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The Roman Bridge in Chaves, also known as the Trajan’s bridge dates back to the days of the Roman occupation during the first century AD

Marija Georgievska

The Roman Bridge in Chaves, Portugal, is a medieval bridge which was constructed in 78AD during the reign of the emperor Flavio Vespasiano. The local name is Trajan’s Bridge after the Roman Emperor Trajan.

During Trajan’s empire, in 104, commemorative columns were erected dedicated to the Flavian locals who constructed the bridge and to Emperor Caesar Vespasianus Augustus.

Trajan’s bridge, built in the 1st century AD. Photo Credit

Trajan’s bridge, built in the 1st century AD. Photo Credit

 

The bridge is situated over the Tâmega River. Photo Credit

The bridge is situated over the Tâmega River. Photo Credit

The Romans founded Chaves and because of the hot springs found there, they named it Aquae Fluvia. During this period, the town was very important and the bridge allowed it to be easily accessed. Situated on the Tamega River, the bridge is over 150 yards long and spans the river in 12 arches.

On the left bank, there are two arches which are higher than the others and the four arches on the right bank of the river are covered by warehouses. On the surface, the bridge structure is marked by a stone cornice and there are a number of gargoyles.

The design of the present bridge is medieval. Photo Credit

The design of the present bridge is medieval. Photo Credit

 

 

The commemorative marker on the top of the bridge. Photo Credit

The commemorative marker on the top of the bridge. Photo Credit

 

Over the centuries the bridge has undergone many alterations and modifications. In 1738, the columns were removed by the orders of the colonel Vasconcellos. They were separated, one being placed in the military square and the other as a marker. He ordered two new columns to be placed on the bridge. After the earthquake on 1 November 1755, the bridge was slightly damaged.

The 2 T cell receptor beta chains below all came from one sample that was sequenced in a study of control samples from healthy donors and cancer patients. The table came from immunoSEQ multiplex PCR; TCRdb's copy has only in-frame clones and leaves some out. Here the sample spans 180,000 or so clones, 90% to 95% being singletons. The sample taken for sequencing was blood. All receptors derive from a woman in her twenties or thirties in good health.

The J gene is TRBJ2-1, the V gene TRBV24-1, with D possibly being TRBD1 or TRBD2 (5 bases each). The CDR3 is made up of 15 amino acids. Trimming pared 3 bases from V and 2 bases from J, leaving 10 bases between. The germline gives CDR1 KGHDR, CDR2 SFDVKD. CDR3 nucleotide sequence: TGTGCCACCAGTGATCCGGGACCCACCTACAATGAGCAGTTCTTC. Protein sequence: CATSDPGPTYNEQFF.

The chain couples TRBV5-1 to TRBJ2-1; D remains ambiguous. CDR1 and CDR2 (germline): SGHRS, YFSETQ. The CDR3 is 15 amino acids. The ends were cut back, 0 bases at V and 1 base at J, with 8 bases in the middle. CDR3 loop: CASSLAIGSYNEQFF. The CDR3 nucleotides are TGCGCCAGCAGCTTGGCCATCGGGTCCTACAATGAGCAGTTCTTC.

It is believed that the bridge included 18 arches until that year, and in a report by Antonio Manuel de Novais Mendonca, in 1758, the bridge included 12 arches. Another drawing of the bridge from 1762 also shows it with 12 arches and the two columns are not removed, they are on the city side of the river.

A downstream view of the bridge. Photo Credit

A downstream view of the bridge. Photo Credit

The two end columns were decorated with the Portuguese coat-of-arms and a crown with a fleuron.  These symbols were placed on the columns at the time of the inauguration of the Portuguese Republic. A metallic passageway was constructed over the bridge in 1913 by Francisco Alves Carneiro de Lamadarcos.

Read another story from us: The Devil’s Bridge in Kromlau Park, Germany, was designed to reflect a perfect circle in the water

Today, the bridge is still in use and continues to carry local traffic across its stone arches. It is an important part of the history of Chaves and is one of the best-known tourist attractions in the city.